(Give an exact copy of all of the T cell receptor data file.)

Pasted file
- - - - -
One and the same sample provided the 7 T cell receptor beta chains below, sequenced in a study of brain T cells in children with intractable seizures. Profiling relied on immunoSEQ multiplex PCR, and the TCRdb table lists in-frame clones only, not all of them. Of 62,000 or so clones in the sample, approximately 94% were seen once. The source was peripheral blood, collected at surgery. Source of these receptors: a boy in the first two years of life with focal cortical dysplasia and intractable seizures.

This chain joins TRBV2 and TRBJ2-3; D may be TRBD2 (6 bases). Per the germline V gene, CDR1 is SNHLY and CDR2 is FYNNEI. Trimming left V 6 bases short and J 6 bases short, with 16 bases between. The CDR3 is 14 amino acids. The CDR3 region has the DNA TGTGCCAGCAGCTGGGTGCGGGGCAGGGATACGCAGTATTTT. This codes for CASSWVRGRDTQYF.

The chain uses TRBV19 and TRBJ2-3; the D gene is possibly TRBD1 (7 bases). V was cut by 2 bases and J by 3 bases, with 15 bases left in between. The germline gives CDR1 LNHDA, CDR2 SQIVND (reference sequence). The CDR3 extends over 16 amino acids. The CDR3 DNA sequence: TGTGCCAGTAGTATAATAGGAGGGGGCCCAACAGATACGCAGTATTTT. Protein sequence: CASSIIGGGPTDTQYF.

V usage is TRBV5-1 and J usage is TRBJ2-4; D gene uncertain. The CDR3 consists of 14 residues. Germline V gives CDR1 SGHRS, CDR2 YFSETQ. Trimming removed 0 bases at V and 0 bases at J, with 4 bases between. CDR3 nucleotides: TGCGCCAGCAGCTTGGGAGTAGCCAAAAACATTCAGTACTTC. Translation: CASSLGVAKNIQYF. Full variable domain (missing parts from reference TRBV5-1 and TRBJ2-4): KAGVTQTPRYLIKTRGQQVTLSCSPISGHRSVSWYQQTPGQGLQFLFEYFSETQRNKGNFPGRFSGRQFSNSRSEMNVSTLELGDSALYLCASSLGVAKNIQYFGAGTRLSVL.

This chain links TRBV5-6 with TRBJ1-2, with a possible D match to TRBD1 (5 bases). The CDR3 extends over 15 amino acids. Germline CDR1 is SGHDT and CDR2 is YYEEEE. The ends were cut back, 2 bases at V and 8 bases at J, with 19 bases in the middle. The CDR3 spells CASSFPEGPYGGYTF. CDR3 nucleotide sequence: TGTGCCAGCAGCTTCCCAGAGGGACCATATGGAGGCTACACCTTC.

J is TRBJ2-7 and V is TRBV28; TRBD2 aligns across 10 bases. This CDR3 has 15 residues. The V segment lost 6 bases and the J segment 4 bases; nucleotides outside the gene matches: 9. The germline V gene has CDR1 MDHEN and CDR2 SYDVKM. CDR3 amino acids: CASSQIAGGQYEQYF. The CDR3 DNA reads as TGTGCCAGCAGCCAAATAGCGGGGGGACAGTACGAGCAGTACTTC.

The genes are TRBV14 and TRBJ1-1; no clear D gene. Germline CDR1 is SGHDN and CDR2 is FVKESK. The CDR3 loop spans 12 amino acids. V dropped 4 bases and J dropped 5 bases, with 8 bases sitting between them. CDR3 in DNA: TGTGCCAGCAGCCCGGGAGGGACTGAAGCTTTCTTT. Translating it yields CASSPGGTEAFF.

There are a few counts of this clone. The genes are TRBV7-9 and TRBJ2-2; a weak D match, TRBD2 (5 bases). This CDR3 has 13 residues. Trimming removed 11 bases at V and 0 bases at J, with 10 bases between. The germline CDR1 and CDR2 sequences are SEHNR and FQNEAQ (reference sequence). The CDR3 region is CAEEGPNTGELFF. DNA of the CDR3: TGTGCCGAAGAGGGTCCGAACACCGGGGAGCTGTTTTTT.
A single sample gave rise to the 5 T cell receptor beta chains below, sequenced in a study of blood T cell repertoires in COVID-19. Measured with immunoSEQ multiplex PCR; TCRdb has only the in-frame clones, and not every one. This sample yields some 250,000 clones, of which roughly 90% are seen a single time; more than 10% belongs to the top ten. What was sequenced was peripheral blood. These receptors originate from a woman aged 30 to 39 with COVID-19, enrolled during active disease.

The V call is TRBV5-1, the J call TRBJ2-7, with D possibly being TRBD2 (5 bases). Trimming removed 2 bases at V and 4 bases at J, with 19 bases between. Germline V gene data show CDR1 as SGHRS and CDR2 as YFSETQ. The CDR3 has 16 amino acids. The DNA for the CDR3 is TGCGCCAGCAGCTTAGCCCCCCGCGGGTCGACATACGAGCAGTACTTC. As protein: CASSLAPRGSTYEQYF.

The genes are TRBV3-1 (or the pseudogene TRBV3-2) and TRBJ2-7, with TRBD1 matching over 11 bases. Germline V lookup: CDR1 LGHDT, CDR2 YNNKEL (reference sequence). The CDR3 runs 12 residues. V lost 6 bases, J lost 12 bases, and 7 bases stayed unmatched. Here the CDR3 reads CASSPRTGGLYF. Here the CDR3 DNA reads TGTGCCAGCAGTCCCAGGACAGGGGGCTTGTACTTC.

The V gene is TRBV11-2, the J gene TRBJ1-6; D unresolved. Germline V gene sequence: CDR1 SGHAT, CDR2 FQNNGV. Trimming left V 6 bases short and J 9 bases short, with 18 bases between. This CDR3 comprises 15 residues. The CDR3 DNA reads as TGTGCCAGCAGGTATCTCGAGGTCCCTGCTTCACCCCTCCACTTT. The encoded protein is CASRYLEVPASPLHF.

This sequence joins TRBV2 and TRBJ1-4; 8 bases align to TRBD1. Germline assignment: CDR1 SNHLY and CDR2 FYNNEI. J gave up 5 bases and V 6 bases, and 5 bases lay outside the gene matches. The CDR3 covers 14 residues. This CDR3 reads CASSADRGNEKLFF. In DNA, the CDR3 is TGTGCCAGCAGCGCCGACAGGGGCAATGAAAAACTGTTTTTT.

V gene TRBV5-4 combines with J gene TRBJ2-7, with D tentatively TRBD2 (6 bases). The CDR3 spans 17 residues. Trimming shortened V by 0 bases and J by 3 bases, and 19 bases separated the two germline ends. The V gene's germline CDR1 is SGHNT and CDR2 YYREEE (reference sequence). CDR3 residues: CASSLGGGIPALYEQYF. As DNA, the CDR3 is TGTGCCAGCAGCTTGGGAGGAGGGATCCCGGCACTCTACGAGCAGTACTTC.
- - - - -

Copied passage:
One and the same sample provided the 7 T cell receptor beta chains below, sequenced in a study of brain T cells in children with intractable seizures. Profiling relied on immunoSEQ multiplex PCR, and the TCRdb table lists in-frame clones only, not all of them. Of 62,000 or so clones in the sample, approximately 94% were seen once. The source was peripheral blood, collected at surgery. Source of these receptors: a boy in the first two years of life with focal cortical dysplasia and intractable seizures.

This chain joins TRBV2 and TRBJ2-3; D may be TRBD2 (6 bases). Per the germline V gene, CDR1 is SNHLY and CDR2 is FYNNEI. Trimming left V 6 bases short and J 6 bases short, with 16 bases between. The CDR3 is 14 amino acids. The CDR3 region has the DNA TGTGCCAGCAGCTGGGTGCGGGGCAGGGATACGCAGTATTTT. This codes for CASSWVRGRDTQYF.

The chain uses TRBV19 and TRBJ2-3; the D gene is possibly TRBD1 (7 bases). V was cut by 2 bases and J by 3 bases, with 15 bases left in between. The germline gives CDR1 LNHDA, CDR2 SQIVND (reference sequence). The CDR3 extends over 16 amino acids. The CDR3 DNA sequence: TGTGCCAGTAGTATAATAGGAGGGGGCCCAACAGATACGCAGTATTTT. Protein sequence: CASSIIGGGPTDTQYF.

V usage is TRBV5-1 and J usage is TRBJ2-4; D gene uncertain. The CDR3 consists of 14 residues. Germline V gives CDR1 SGHRS, CDR2 YFSETQ. Trimming removed 0 bases at V and 0 bases at J, with 4 bases between. CDR3 nucleotides: TGCGCCAGCAGCTTGGGAGTAGCCAAAAACATTCAGTACTTC. Translation: CASSLGVAKNIQYF. Full variable domain (missing parts from reference TRBV5-1 and TRBJ2-4): KAGVTQTPRYLIKTRGQQVTLSCSPISGHRSVSWYQQTPGQGLQFLFEYFSETQRNKGNFPGRFSGRQFSNSRSEMNVSTLELGDSALYLCASSLGVAKNIQYFGAGTRLSVL.

This chain links TRBV5-6 with TRBJ1-2, with a possible D match to TRBD1 (5 bases). The CDR3 extends over 15 amino acids. Germline CDR1 is SGHDT and CDR2 is YYEEEE. The ends were cut back, 2 bases at V and 8 bases at J, with 19 bases in the middle. The CDR3 spells CASSFPEGPYGGYTF. CDR3 nucleotide sequence: TGTGCCAGCAGCTTCCCAGAGGGACCATATGGAGGCTACACCTTC.

J is TRBJ2-7 and V is TRBV28; TRBD2 aligns across 10 bases. This CDR3 has 15 residues. The V segment lost 6 bases and the J segment 4 bases; nucleotides outside the gene matches: 9. The germline V gene has CDR1 MDHEN and CDR2 SYDVKM. CDR3 amino acids: CASSQIAGGQYEQYF. The CDR3 DNA reads as TGTGCCAGCAGCCAAATAGCGGGGGGACAGTACGAGCAGTACTTC.

The genes are TRBV14 and TRBJ1-1; no clear D gene. Germline CDR1 is SGHDN and CDR2 is FVKESK. The CDR3 loop spans 12 amino acids. V dropped 4 bases and J dropped 5 bases, with 8 bases sitting between them. CDR3 in DNA: TGTGCCAGCAGCCCGGGAGGGACTGAAGCTTTCTTT. Translating it yields CASSPGGTEAFF.

There are a few counts of this clone. The genes are TRBV7-9 and TRBJ2-2; a weak D match, TRBD2 (5 bases). This CDR3 has 13 residues. Trimming removed 11 bases at V and 0 bases at J, with 10 bases between. The germline CDR1 and CDR2 sequences are SEHNR and FQNEAQ (reference sequence). The CDR3 region is CAEEGPNTGELFF. DNA of the CDR3: TGTGCCGAAGAGGGTCCGAACACCGGGGAGCTGTTTTTT.
A single sample gave rise to the 5 T cell receptor beta chains below, sequenced in a study of blood T cell repertoires in COVID-19. Measured with immunoSEQ multiplex PCR; TCRdb has only the in-frame clones, and not every one. This sample yields some 250,000 clones, of which roughly 90% are seen a single time; more than 10% belongs to the top ten. What was sequenced was peripheral blood. These receptors originate from a woman aged 30 to 39 with COVID-19, enrolled during active disease.

The V call is TRBV5-1, the J call TRBJ2-7, with D possibly being TRBD2 (5 bases). Trimming removed 2 bases at V and 4 bases at J, with 19 bases between. Germline V gene data show CDR1 as SGHRS and CDR2 as YFSETQ. The CDR3 has 16 amino acids. The DNA for the CDR3 is TGCGCCAGCAGCTTAGCCCCCCGCGGGTCGACATACGAGCAGTACTTC. As protein: CASSLAPRGSTYEQYF.

The genes are TRBV3-1 (or the pseudogene TRBV3-2) and TRBJ2-7, with TRBD1 matching over 11 bases. Germline V lookup: CDR1 LGHDT, CDR2 YNNKEL (reference sequence). The CDR3 runs 12 residues. V lost 6 bases, J lost 12 bases, and 7 bases stayed unmatched. Here the CDR3 reads CASSPRTGGLYF. Here the CDR3 DNA reads TGTGCCAGCAGTCCCAGGACAGGGGGCTTGTACTTC.

The V gene is TRBV11-2, the J gene TRBJ1-6; D unresolved. Germline V gene sequence: CDR1 SGHAT, CDR2 FQNNGV. Trimming left V 6 bases short and J 9 bases short, with 18 bases between. This CDR3 comprises 15 residues. The CDR3 DNA reads as TGTGCCAGCAGGTATCTCGAGGTCCCTGCTTCACCCCTCCACTTT. The encoded protein is CASRYLEVPASPLHF.

This sequence joins TRBV2 and TRBJ1-4; 8 bases align to TRBD1. Germline assignment: CDR1 SNHLY and CDR2 FYNNEI. J gave up 5 bases and V 6 bases, and 5 bases lay outside the gene matches. The CDR3 covers 14 residues. This CDR3 reads CASSADRGNEKLFF. In DNA, the CDR3 is TGTGCCAGCAGCGCCGACAGGGGCAATGAAAAACTGTTTTTT.

V gene TRBV5-4 combines with J gene TRBJ2-7, with D tentatively TRBD2 (6 bases). The CDR3 spans 17 residues. Trimming shortened V by 0 bases and J by 3 bases, and 19 bases separated the two germline ends. The V gene's germline CDR1 is SGHNT and CDR2 YYREEE (reference sequence). CDR3 residues: CASSLGGGIPALYEQYF. As DNA, the CDR3 is TGTGCCAGCAGCTTGGGAGGAGGGATCCCGGCACTCTACGAGCAGTACTTC.